1.Where a retaining wall protects a cut below the natural grade and is located on a front, side, or rear lot line, the retaining wall may be topped by a fence or wall of a total aggregate height that would otherwise be allowed at the location if no retaining wall existed. Where the retaining wall contains a fill, the height of the retaining wall built to retain the fill shall be considered as contributing to the overall allowable height of a fence or wall. In any event, an open-work non-view-obscuring fence of 42 inches may be erected at the top of the retaining wall for safety purposes.

2.Where a fence or wall is located in the required yard adjacent to a retaining wall containing a fill, the fence or wall shall be set back from the retaining wall a distance of one foot for each one foot in height, to a maximum distance of five feet. However, this does not allow a fence or wall in required yards higher than allowed by this section. The area between the fence or wall and the retaining wall shall be landscaped and continuously maintained in an orderly, neat, and good condition.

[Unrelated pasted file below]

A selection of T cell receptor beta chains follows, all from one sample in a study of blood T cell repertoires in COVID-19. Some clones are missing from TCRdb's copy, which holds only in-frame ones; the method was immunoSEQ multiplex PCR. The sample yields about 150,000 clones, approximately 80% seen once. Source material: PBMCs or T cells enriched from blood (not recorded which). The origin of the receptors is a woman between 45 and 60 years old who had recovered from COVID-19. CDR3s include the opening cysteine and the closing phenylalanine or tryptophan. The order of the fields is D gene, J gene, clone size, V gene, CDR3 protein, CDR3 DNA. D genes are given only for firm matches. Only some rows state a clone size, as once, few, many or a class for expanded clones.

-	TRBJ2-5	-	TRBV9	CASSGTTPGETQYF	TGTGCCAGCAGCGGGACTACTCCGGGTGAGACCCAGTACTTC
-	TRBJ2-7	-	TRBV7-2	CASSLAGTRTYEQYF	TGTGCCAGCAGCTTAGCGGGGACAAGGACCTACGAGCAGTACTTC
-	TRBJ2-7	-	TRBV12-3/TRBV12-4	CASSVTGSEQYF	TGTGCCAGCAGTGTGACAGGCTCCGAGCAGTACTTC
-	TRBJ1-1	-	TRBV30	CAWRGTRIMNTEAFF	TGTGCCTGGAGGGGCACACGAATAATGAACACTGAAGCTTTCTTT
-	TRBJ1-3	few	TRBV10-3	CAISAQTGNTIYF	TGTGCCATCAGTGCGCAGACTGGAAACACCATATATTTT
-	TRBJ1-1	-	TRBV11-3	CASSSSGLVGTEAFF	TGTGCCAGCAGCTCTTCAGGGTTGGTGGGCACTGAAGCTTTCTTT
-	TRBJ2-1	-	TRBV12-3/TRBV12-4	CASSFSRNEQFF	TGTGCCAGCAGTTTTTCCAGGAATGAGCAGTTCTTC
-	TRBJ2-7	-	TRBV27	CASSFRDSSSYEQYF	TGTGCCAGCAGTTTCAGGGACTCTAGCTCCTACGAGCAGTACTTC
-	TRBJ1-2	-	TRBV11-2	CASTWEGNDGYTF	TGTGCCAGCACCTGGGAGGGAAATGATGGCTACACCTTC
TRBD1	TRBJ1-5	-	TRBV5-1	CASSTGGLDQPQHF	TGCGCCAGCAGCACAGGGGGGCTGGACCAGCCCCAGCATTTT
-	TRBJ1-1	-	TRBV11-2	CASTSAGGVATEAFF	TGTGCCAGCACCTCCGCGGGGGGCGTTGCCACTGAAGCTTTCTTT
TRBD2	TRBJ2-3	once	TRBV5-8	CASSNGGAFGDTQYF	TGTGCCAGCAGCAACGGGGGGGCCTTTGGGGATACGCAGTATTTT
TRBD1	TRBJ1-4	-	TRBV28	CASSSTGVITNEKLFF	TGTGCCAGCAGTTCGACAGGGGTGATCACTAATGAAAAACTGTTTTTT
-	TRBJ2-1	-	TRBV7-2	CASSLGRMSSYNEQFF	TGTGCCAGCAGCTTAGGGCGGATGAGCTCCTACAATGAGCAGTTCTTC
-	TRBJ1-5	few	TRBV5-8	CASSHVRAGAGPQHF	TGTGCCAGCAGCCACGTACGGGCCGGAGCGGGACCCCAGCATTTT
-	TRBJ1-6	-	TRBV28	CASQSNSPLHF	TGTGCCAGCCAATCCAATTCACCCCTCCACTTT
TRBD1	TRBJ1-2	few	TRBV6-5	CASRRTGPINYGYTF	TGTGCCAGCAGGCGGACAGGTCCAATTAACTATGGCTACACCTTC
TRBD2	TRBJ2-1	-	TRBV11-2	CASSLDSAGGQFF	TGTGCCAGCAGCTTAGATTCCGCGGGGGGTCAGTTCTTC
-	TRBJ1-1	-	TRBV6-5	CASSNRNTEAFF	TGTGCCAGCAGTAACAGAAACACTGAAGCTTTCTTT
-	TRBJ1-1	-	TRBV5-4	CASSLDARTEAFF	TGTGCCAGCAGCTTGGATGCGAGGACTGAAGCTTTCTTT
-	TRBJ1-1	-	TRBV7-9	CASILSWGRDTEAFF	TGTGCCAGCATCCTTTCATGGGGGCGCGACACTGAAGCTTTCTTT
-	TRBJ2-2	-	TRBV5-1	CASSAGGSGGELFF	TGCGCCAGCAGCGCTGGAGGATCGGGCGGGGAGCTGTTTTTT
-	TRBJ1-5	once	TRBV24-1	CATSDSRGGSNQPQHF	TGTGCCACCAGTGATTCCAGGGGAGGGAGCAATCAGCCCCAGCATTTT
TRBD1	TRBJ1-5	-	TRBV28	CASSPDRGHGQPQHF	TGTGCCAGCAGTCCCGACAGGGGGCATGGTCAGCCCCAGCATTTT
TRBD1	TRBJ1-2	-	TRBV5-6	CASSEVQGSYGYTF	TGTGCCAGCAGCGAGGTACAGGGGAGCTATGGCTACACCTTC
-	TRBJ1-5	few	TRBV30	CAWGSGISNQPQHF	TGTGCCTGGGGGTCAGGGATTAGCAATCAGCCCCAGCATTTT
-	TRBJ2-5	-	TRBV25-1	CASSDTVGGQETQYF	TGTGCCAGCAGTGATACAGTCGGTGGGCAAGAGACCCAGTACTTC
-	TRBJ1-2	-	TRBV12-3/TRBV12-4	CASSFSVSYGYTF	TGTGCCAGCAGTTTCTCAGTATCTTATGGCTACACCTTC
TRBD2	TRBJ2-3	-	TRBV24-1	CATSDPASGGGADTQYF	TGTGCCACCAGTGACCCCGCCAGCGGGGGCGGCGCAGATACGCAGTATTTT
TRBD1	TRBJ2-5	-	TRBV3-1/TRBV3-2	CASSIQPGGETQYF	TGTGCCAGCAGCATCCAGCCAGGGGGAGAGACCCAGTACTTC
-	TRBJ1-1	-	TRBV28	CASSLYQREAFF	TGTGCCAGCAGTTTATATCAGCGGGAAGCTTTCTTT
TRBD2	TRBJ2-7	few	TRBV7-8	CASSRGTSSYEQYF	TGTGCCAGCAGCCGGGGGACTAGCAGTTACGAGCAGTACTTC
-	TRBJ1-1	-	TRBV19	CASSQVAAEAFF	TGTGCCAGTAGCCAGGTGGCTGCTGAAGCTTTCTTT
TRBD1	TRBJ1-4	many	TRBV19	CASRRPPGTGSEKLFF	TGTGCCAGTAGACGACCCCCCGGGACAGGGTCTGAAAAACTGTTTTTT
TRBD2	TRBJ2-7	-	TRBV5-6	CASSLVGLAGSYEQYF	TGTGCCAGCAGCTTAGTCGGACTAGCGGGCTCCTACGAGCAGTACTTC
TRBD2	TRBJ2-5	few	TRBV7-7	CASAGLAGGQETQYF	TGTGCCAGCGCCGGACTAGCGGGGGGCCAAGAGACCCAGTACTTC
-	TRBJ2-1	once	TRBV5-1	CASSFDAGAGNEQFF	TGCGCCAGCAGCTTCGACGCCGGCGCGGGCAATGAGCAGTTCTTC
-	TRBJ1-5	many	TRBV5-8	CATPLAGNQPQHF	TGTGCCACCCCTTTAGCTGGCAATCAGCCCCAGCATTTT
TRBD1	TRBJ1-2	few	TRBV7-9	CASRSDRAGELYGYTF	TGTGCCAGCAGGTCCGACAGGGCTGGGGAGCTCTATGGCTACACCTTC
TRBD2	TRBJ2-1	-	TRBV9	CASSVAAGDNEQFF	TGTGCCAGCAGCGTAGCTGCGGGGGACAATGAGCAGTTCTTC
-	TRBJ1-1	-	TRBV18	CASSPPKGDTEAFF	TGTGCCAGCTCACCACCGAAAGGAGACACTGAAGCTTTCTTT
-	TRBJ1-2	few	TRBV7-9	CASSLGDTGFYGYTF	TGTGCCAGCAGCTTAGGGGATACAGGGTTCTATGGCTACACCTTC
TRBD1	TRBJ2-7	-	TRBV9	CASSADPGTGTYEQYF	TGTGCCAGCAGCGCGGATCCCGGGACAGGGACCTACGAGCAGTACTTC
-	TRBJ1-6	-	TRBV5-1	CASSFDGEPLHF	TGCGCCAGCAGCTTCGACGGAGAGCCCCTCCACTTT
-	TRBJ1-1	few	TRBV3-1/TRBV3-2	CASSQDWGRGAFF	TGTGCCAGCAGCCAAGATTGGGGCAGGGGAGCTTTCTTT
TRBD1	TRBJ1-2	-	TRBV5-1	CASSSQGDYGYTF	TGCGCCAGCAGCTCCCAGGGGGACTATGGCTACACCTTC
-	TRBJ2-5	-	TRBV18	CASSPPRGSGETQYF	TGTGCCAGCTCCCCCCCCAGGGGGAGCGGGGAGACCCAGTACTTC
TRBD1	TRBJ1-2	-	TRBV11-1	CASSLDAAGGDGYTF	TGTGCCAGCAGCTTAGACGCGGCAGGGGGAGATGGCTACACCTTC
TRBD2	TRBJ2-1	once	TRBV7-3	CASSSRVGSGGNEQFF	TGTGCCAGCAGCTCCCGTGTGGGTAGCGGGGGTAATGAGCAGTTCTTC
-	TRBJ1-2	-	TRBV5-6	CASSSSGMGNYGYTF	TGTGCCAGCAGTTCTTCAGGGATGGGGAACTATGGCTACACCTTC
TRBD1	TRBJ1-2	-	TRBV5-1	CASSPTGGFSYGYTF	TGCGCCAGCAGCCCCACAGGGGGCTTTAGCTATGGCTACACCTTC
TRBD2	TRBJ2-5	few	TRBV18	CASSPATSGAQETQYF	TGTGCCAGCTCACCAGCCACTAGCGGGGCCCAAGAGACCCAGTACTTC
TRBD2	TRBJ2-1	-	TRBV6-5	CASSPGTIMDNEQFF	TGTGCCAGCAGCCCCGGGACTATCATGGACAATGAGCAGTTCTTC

Retaining walls shall incorporate design features similar to the other structures on the site, and use compatible colors, finishes, and materials, in compliance with this section.

Fence and Wall Standards

(Ord. §§ 23 &#x; 25, ; Ord. § 11, ; Ord. § 7, ; Ord. §§ 9&#x;13, ; Ord. § 2, ; Ord. § 2, )

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04 - Front Yard Fences, Walls (non-retaining), and Gates

Image of fence in front of apartmentThe allowable height of fences, walls (non-retaining) and gates are stipulated in the Zoning Code and the public right of way should not be used to circumvent private property requirements. The Zoning Code requirements shall apply to structures located in the public right-of-way.  Front yard fences, walls (non-retaining), and gates that conform to Zoning Code requirements are generally processed under Tier 1 Revocable permits.  If the front yard fences, walls (non-retaining), and gates requires a field investigation, a Tier 2 fee would be charged.